The Silence of the Girls gives a #MeToo voice to the women of Homer’s epic poem, particularly to Briseis, who becomes the “war prize” of Achilles after the Greeks sacked their kingdom. Hark back to your high school required reading days and you may remember that in the story, as a prize of honour, Briseis is the linchpin of the quarrel between Achilles and Agamemnon. The feud resulted to the former withdrawing from the battle against the Trojans, almost bringing defeat to their side. No more than a “status symbol,” Briseis is virtually voiceless there; we are deaf to what she feels, or what any woman in the story (who isn’t a goddess, for the immortals have a lot to say regardless of gender) has to convey other than grief and sorrow.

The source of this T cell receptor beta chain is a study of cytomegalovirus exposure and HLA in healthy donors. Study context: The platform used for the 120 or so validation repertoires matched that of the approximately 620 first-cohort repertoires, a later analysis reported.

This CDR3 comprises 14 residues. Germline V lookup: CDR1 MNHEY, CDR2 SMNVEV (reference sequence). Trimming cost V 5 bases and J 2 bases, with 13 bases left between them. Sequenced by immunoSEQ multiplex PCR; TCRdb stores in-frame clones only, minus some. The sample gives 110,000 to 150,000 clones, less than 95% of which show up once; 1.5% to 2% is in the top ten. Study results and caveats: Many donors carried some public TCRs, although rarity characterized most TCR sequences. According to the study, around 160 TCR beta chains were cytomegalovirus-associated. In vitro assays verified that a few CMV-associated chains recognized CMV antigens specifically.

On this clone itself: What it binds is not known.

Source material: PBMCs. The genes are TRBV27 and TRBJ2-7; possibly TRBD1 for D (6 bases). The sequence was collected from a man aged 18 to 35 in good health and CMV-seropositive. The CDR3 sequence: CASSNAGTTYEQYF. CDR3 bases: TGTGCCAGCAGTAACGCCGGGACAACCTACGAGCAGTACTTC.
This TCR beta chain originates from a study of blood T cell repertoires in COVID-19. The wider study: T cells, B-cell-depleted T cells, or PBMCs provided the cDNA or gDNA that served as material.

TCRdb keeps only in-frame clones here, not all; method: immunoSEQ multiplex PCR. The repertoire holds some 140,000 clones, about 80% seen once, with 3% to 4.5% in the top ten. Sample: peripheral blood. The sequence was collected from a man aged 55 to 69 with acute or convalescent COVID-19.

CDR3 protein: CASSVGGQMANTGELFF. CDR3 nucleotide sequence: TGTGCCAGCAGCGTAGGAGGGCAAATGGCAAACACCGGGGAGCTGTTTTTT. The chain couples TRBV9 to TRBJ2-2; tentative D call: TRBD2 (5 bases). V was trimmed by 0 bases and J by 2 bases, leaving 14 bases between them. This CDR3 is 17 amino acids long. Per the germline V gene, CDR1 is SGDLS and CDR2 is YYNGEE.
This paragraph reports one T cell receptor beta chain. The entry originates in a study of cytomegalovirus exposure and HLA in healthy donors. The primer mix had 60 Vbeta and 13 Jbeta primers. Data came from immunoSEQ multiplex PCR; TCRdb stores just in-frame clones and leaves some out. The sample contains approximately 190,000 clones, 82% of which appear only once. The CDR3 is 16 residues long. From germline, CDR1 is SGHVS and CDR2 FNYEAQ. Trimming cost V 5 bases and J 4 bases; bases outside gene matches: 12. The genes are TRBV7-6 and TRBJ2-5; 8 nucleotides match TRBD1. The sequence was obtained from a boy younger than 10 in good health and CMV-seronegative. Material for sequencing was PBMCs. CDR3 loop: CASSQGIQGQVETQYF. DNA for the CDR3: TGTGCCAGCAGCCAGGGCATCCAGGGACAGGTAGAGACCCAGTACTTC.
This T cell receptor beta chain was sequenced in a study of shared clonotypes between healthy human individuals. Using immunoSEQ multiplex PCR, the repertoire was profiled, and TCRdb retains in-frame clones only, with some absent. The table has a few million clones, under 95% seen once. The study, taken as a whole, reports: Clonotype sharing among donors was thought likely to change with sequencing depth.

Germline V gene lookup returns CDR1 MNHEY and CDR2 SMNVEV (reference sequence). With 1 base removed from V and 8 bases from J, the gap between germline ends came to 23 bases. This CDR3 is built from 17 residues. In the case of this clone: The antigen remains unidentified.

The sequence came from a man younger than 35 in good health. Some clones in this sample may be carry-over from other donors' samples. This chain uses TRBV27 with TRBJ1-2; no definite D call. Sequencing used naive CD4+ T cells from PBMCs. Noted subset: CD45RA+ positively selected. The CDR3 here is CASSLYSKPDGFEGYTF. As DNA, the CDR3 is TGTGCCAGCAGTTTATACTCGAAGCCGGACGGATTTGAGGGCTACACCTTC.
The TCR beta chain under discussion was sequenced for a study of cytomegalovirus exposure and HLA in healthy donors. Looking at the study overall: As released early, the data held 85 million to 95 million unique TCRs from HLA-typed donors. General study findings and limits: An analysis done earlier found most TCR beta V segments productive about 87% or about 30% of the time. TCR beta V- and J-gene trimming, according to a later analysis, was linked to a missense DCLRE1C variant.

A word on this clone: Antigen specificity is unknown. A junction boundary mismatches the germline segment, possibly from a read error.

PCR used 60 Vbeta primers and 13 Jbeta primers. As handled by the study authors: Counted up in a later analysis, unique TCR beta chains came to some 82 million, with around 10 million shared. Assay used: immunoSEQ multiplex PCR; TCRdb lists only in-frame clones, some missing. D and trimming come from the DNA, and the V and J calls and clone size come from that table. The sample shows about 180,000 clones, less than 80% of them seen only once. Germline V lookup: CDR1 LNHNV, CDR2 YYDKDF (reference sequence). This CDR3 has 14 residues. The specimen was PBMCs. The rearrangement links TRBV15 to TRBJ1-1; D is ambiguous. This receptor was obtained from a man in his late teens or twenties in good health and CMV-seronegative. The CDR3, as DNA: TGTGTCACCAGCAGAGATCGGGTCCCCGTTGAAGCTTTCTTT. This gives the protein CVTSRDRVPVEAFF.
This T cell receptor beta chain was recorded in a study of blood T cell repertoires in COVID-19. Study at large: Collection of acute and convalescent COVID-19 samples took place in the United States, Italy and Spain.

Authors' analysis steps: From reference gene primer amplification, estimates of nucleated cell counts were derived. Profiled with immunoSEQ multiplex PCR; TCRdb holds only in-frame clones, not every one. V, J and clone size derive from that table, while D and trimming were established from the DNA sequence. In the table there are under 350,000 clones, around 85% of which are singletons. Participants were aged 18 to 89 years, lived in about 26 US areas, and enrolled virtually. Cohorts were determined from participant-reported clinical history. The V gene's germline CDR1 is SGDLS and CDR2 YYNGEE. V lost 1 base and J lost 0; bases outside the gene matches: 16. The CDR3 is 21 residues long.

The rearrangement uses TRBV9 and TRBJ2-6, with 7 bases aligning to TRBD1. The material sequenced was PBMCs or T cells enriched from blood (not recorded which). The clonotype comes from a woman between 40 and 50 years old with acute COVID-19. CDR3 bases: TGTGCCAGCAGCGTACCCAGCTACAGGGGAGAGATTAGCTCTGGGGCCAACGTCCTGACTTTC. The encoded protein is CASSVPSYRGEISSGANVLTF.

In this book, she introduces the readers to the margins of the largely masculine framework of the Homeric poem, swinging the spotlight from swift-footed, angry halfgods and bouts for glory to the harrowing truths that the war’s “collateral damages” must suffer. Barker’s pen made their lives palpable on the pages: we get to take a peek at the “rape camp,” we meet bed-slaves, former queens made to scrub dirt, young girls who get their throats slit to appease the dead or some wrathful deity, mothers who’ve helplessly watched their husbands and children get butchered. There’s blood and spit and sweat and tears, and not just in the battlefield. Barker truly doesn’t pull any punches here.